Maryland Capsule Conference Overview.ppt


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  • Enteroclysis may be more accurate but requires a skilled radiologist, light sedation because it is uncomfortable, and much more expensive.
  • pE can find a cause in 30-50% of cases
  • Wear loose clothing; Avoid airports/malls
  • Stricture may be missed on small bowel ft Plain films can be obtained
  • Have a phone nearby: Radio is nice. Cup of coffee and popcorn!
  • Obscure GI bleeding represents 2-10% of GI bleeds-ranges from iron def anemia to g+ stool to overt bleeding Initial experience with capsule shows that it may reveal a source of bleeding in about 50% of such patients
  • Maryland Capsule Conference Overview.ppt

    1. 1. Wireless Capsule Endoscopy Eric Goldberg, M.D. Assistant Professor of Medicine University of Maryland Medical Center April 8th, 2006
    2. 2. Case Presentation <ul><li>SN is a 74 year old male with coronary artery disease, and chronically anticoagulated with coumadin for a artifical aortic valve, who presented 6 months prior to admission with melena and a hematocrit of 22%. </li></ul><ul><li>Upper endoscopy and colonoscopy were normal at that time. He was transfused, started on iron therapy and discharged home. </li></ul><ul><li>He was readmitted 2 months later with similar symptoms and a hematocrit of 18%. Repeat EGD and colonoscopy were again normal. An enteroscopy was performed to the proximal jejunum and was normal. He was again transfused, and discharged home. </li></ul>
    3. 3. Case Presentation <ul><li>SN was readmitted again, 1 month prior to admission. </li></ul><ul><li>EGD : normal. </li></ul><ul><li>Small bowel follow through exam : normal. </li></ul><ul><li>Tagged RBC scan : normal. </li></ul><ul><li>Angiogram : Interventional radiology declined </li></ul><ul><li>Intra-operative enteroscopy . Surgery declined: Risks> Benefits </li></ul><ul><li>The patient was admitted a fourth time. He had received a total of 18 units of red blood cells over the preceding 6 months. </li></ul>
    4. 6. S.N. Diagnosis: Bleeding AVM in Mid Jejunum
    5. 7. Enteroscopy: Bleeding in Mid-Jejunum
    6. 8. AVM in Mid Jejunum
    7. 9. AVM Post- Argon Plasma Coagulation
    8. 10. Follow Up <ul><li>SN has remained transfusion free for 12 months. He no longer takes iron and continues his coumadin therapy for his artificial aortic valve. </li></ul>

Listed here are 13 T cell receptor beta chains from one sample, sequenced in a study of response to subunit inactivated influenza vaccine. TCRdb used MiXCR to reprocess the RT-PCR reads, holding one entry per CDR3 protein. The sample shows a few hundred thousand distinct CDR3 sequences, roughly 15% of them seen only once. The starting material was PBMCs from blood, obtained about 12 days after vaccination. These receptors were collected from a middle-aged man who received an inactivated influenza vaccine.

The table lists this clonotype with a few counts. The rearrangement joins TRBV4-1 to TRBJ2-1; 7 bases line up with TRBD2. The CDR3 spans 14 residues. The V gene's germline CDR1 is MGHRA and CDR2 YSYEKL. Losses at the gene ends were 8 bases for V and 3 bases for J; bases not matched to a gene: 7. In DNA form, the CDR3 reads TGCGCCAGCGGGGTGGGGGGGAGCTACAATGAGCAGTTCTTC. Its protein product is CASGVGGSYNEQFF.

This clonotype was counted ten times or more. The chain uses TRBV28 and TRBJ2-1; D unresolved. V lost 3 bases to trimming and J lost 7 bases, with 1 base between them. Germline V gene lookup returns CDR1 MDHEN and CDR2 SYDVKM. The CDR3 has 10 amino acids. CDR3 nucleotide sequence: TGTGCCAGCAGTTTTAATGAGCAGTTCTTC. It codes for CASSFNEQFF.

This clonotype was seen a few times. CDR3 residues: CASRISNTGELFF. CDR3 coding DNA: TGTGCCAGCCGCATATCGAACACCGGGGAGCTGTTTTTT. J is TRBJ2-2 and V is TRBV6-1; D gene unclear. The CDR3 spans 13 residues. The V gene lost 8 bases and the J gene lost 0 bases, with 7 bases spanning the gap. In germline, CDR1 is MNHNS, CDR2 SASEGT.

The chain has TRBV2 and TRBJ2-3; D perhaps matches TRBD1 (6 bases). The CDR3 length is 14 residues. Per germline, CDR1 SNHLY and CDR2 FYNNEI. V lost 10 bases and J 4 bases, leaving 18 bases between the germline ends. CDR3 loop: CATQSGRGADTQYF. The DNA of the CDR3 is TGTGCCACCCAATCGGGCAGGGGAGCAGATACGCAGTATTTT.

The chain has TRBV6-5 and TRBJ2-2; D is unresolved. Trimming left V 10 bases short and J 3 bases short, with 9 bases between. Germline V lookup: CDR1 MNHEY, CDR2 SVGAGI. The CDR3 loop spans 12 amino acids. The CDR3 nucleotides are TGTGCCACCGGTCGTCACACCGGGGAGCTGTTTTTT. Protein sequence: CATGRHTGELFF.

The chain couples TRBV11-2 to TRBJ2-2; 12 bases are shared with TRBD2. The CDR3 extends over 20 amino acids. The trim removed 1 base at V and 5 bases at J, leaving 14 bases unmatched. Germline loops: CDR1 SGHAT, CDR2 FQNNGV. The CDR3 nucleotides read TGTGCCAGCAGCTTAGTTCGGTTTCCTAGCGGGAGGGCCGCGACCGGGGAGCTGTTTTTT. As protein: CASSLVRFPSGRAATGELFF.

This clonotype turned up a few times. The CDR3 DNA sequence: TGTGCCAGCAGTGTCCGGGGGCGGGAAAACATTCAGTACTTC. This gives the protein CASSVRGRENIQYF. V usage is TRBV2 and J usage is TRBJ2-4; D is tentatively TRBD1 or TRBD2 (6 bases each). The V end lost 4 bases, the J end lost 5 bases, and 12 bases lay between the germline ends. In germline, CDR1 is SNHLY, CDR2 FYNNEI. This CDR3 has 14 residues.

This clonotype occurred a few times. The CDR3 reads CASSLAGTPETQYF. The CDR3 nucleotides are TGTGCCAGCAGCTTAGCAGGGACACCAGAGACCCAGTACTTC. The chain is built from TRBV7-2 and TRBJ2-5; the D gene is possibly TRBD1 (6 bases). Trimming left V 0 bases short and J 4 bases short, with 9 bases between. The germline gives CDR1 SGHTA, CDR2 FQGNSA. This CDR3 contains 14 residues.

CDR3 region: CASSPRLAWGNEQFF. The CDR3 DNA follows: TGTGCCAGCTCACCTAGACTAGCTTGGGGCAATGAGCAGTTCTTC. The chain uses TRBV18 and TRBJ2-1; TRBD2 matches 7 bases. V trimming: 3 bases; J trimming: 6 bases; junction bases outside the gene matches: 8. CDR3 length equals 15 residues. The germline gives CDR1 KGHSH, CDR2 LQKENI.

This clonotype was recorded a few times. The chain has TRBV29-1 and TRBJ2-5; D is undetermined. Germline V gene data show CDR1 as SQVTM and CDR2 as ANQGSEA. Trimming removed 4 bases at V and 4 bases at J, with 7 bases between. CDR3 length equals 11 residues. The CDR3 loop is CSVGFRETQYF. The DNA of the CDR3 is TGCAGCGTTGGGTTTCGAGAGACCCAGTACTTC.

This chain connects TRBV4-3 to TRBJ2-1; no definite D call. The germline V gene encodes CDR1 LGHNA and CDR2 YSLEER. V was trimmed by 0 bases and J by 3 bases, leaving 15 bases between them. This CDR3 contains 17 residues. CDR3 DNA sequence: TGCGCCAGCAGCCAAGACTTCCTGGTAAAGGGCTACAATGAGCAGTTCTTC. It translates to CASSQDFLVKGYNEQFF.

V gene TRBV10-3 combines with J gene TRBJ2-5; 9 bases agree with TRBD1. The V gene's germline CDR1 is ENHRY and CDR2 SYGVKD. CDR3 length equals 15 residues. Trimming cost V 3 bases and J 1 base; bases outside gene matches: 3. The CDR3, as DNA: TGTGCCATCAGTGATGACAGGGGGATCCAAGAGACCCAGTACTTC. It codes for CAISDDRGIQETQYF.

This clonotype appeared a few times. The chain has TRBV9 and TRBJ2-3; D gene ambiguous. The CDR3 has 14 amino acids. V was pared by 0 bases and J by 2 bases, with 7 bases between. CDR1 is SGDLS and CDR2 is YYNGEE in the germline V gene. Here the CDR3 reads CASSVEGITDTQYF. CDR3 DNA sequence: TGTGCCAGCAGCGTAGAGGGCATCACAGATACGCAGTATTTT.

9. 11. Patient <ul><li>XX is a 32 year old female with a history of Crohn’s disease for ten years. Eight years ago, she underwent a terminal ileal resection with an ileo-transverse colon anastomosis. </li></ul><ul><li>For the past 6 months, she was experiencing 4-6 loose stools per day and mid abdominal pain. She denied obstructive symptoms such as nausea, vomiting or obstipation. </li></ul><ul><li>She was being treated with pentasa 3 grams/d and enterocort </li></ul><ul><li>Laboratory evaluation was significant for an ESR of 55 </li></ul><ul><li>A SBFT was normal </li></ul><ul><li>A colonoscopy was normal to the terminal ileum </li></ul>
    10. 13. Case Presentation <ul><li>TR is a 69 year old male with recurrent melena. The patient initially presented 12 months earlier with melena and a HCT of 18%. An EGD and colonoscopy were normal. A small bowel follow through examination was negative. The patient was transfused, started on iron therapy and discharged. </li></ul><ul><li>He presented this admission with symptomatic anemia (HCT 14%) and OB+ stool. A repeat colonoscopy was negative. An enteroscopy was normal 30cm past the ligament of Treitz. </li></ul><ul><li>A capsule endoscopy was ordered… </li></ul>
    11. 18. Small Bowel Follow Through
    12. 19. Evaluation of the Small Intestine <ul><li>Push Enteroscopy </li></ul><ul><li>2.5meter long push enteroscopy </li></ul><ul><li>Sonde and rope-way enteroscopy </li></ul><ul><li>Angiography </li></ul><ul><li>Red cell scans </li></ul><ul><li>Intra-operative enteroscopy </li></ul><ul><li>Double Balloon Enteroscopy </li></ul>